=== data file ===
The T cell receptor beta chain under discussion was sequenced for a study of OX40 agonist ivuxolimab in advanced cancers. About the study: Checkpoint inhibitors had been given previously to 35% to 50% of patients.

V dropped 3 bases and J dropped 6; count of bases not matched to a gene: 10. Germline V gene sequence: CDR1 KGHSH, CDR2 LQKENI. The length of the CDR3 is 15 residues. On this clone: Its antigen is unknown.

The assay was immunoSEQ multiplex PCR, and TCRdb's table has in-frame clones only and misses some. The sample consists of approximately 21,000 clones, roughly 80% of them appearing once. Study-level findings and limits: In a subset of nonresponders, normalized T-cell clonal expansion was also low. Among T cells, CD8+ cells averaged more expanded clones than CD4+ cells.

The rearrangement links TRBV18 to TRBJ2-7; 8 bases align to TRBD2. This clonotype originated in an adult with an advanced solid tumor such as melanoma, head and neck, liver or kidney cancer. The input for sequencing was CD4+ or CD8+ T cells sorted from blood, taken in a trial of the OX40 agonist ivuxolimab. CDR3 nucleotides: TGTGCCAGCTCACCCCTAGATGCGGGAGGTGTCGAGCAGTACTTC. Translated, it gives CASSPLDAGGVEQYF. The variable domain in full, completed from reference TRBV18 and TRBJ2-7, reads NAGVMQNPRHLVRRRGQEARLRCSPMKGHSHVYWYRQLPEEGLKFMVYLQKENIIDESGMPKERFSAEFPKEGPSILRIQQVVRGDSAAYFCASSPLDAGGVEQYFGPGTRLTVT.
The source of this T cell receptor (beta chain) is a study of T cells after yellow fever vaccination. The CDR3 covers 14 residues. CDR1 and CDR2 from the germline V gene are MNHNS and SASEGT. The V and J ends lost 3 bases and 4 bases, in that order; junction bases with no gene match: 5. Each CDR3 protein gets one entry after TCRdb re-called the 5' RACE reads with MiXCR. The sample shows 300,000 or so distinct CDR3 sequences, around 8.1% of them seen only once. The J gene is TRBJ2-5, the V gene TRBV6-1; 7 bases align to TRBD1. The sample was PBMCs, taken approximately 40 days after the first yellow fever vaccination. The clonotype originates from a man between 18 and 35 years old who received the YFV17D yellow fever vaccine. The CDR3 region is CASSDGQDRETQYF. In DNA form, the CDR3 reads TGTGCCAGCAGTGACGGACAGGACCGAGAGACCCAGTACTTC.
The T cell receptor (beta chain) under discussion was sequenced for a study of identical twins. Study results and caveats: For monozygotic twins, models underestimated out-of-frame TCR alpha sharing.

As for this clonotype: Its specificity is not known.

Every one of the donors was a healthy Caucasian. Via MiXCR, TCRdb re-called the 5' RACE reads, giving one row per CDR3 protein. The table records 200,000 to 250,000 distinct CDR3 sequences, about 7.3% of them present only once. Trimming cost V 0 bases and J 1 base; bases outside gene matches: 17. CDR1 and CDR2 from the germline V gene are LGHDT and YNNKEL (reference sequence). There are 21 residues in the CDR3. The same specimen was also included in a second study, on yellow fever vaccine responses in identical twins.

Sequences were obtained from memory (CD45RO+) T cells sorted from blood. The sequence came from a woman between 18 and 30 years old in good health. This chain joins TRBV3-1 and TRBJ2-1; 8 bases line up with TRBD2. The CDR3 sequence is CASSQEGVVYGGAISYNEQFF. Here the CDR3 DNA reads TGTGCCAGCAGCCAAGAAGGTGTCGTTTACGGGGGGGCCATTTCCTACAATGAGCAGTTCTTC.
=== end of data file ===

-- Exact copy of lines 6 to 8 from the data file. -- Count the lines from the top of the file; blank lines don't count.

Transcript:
The T cell receptor (beta chain) under discussion was sequenced for a study of identical twins. Study results and caveats: For monozygotic twins, models underestimated out-of-frame TCR alpha sharing.

As for this clonotype: Its specificity is not known.

Every one of the donors was a healthy Caucasian. Via MiXCR, TCRdb re-called the 5' RACE reads, giving one row per CDR3 protein. The table records 200,000 to 250,000 distinct CDR3 sequences, about 7.3% of them present only once. Trimming cost V 0 bases and J 1 base; bases outside gene matches: 17. CDR1 and CDR2 from the germline V gene are LGHDT and YNNKEL (reference sequence). There are 21 residues in the CDR3. The same specimen was also included in a second study, on yellow fever vaccine responses in identical twins.